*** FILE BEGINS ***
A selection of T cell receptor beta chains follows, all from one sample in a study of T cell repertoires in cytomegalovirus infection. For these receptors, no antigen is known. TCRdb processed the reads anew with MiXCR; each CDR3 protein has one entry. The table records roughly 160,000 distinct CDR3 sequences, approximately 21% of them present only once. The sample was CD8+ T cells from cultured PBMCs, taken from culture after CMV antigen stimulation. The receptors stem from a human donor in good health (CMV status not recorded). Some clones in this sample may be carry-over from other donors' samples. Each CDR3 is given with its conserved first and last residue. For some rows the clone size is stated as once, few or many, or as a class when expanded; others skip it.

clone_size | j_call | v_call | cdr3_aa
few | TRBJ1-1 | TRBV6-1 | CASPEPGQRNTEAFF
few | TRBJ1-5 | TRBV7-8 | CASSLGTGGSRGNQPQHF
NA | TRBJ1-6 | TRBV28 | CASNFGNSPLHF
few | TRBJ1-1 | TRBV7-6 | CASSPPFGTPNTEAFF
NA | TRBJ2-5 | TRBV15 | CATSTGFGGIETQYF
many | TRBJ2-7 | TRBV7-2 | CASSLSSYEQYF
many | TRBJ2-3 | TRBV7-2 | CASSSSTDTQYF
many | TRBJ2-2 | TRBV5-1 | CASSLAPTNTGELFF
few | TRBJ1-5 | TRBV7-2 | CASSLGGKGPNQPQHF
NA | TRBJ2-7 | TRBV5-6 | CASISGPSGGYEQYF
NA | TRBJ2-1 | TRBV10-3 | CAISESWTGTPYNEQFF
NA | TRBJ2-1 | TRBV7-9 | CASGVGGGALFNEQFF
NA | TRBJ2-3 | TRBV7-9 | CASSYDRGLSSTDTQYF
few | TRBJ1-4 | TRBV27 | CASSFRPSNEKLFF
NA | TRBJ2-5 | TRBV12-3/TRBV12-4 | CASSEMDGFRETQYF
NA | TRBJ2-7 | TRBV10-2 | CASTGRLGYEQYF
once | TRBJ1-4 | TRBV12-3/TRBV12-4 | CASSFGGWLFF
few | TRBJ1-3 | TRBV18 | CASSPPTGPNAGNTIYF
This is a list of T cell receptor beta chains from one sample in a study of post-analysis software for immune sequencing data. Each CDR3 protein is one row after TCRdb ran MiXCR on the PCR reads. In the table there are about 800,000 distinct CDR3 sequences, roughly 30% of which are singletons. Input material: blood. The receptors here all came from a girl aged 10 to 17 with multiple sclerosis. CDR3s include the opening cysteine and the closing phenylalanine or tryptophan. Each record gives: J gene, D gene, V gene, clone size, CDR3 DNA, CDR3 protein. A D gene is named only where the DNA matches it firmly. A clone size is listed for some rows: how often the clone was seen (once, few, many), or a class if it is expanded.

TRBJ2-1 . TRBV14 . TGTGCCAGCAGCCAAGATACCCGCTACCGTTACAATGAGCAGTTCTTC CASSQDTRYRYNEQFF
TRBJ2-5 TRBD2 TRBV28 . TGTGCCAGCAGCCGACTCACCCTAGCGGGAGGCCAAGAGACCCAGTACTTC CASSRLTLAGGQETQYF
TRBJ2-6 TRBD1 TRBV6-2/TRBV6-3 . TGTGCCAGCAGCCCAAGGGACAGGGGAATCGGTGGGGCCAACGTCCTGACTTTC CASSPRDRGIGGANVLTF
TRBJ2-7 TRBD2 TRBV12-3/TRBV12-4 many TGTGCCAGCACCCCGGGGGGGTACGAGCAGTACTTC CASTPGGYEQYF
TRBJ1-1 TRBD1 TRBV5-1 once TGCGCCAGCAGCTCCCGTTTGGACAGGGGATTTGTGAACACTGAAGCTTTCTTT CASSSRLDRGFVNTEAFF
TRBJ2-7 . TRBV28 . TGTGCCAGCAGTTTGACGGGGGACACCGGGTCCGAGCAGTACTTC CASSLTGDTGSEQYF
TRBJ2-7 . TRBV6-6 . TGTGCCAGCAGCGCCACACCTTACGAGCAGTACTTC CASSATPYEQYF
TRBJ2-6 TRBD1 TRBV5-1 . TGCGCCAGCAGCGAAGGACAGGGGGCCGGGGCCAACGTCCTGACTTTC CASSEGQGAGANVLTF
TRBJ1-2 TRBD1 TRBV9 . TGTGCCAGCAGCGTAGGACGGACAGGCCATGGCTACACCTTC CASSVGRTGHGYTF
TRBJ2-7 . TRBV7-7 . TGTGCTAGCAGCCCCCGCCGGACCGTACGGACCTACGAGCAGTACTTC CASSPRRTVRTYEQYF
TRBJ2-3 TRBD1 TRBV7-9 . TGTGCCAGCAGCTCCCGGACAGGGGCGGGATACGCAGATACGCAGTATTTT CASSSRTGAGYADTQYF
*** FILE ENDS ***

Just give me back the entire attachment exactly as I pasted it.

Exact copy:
A selection of T cell receptor beta chains follows, all from one sample in a study of T cell repertoires in cytomegalovirus infection. For these receptors, no antigen is known. TCRdb processed the reads anew with MiXCR; each CDR3 protein has one entry. The table records roughly 160,000 distinct CDR3 sequences, approximately 21% of them present only once. The sample was CD8+ T cells from cultured PBMCs, taken from culture after CMV antigen stimulation. The receptors stem from a human donor in good health (CMV status not recorded). Some clones in this sample may be carry-over from other donors' samples. Each CDR3 is given with its conserved first and last residue. For some rows the clone size is stated as once, few or many, or as a class when expanded; others skip it.

clone_size | j_call | v_call | cdr3_aa
few | TRBJ1-1 | TRBV6-1 | CASPEPGQRNTEAFF
few | TRBJ1-5 | TRBV7-8 | CASSLGTGGSRGNQPQHF
NA | TRBJ1-6 | TRBV28 | CASNFGNSPLHF
few | TRBJ1-1 | TRBV7-6 | CASSPPFGTPNTEAFF
NA | TRBJ2-5 | TRBV15 | CATSTGFGGIETQYF
many | TRBJ2-7 | TRBV7-2 | CASSLSSYEQYF
many | TRBJ2-3 | TRBV7-2 | CASSSSTDTQYF
many | TRBJ2-2 | TRBV5-1 | CASSLAPTNTGELFF
few | TRBJ1-5 | TRBV7-2 | CASSLGGKGPNQPQHF
NA | TRBJ2-7 | TRBV5-6 | CASISGPSGGYEQYF
NA | TRBJ2-1 | TRBV10-3 | CAISESWTGTPYNEQFF
NA | TRBJ2-1 | TRBV7-9 | CASGVGGGALFNEQFF
NA | TRBJ2-3 | TRBV7-9 | CASSYDRGLSSTDTQYF
few | TRBJ1-4 | TRBV27 | CASSFRPSNEKLFF
NA | TRBJ2-5 | TRBV12-3/TRBV12-4 | CASSEMDGFRETQYF
NA | TRBJ2-7 | TRBV10-2 | CASTGRLGYEQYF
once | TRBJ1-4 | TRBV12-3/TRBV12-4 | CASSFGGWLFF
few | TRBJ1-3 | TRBV18 | CASSPPTGPNAGNTIYF
This is a list of T cell receptor beta chains from one sample in a study of post-analysis software for immune sequencing data. Each CDR3 protein is one row after TCRdb ran MiXCR on the PCR reads. In the table there are about 800,000 distinct CDR3 sequences, roughly 30% of which are singletons. Input material: blood. The receptors here all came from a girl aged 10 to 17 with multiple sclerosis. CDR3s include the opening cysteine and the closing phenylalanine or tryptophan. Each record gives: J gene, D gene, V gene, clone size, CDR3 DNA, CDR3 protein. A D gene is named only where the DNA matches it firmly. A clone size is listed for some rows: how often the clone was seen (once, few, many), or a class if it is expanded.

TRBJ2-1 . TRBV14 . TGTGCCAGCAGCCAAGATACCCGCTACCGTTACAATGAGCAGTTCTTC CASSQDTRYRYNEQFF
TRBJ2-5 TRBD2 TRBV28 . TGTGCCAGCAGCCGACTCACCCTAGCGGGAGGCCAAGAGACCCAGTACTTC CASSRLTLAGGQETQYF
TRBJ2-6 TRBD1 TRBV6-2/TRBV6-3 . TGTGCCAGCAGCCCAAGGGACAGGGGAATCGGTGGGGCCAACGTCCTGACTTTC CASSPRDRGIGGANVLTF
TRBJ2-7 TRBD2 TRBV12-3/TRBV12-4 many TGTGCCAGCACCCCGGGGGGGTACGAGCAGTACTTC CASTPGGYEQYF
TRBJ1-1 TRBD1 TRBV5-1 once TGCGCCAGCAGCTCCCGTTTGGACAGGGGATTTGTGAACACTGAAGCTTTCTTT CASSSRLDRGFVNTEAFF
TRBJ2-7 . TRBV28 . TGTGCCAGCAGTTTGACGGGGGACACCGGGTCCGAGCAGTACTTC CASSLTGDTGSEQYF
TRBJ2-7 . TRBV6-6 . TGTGCCAGCAGCGCCACACCTTACGAGCAGTACTTC CASSATPYEQYF
TRBJ2-6 TRBD1 TRBV5-1 . TGCGCCAGCAGCGAAGGACAGGGGGCCGGGGCCAACGTCCTGACTTTC CASSEGQGAGANVLTF
TRBJ1-2 TRBD1 TRBV9 . TGTGCCAGCAGCGTAGGACGGACAGGCCATGGCTACACCTTC CASSVGRTGHGYTF
TRBJ2-7 . TRBV7-7 . TGTGCTAGCAGCCCCCGCCGGACCGTACGGACCTACGAGCAGTACTTC CASSPRRTVRTYEQYF
TRBJ2-3 TRBD1 TRBV7-9 . TGTGCCAGCAGCTCCCGGACAGGGGCGGGATACGCAGATACGCAGTATTTT CASSSRTGAGYADTQYF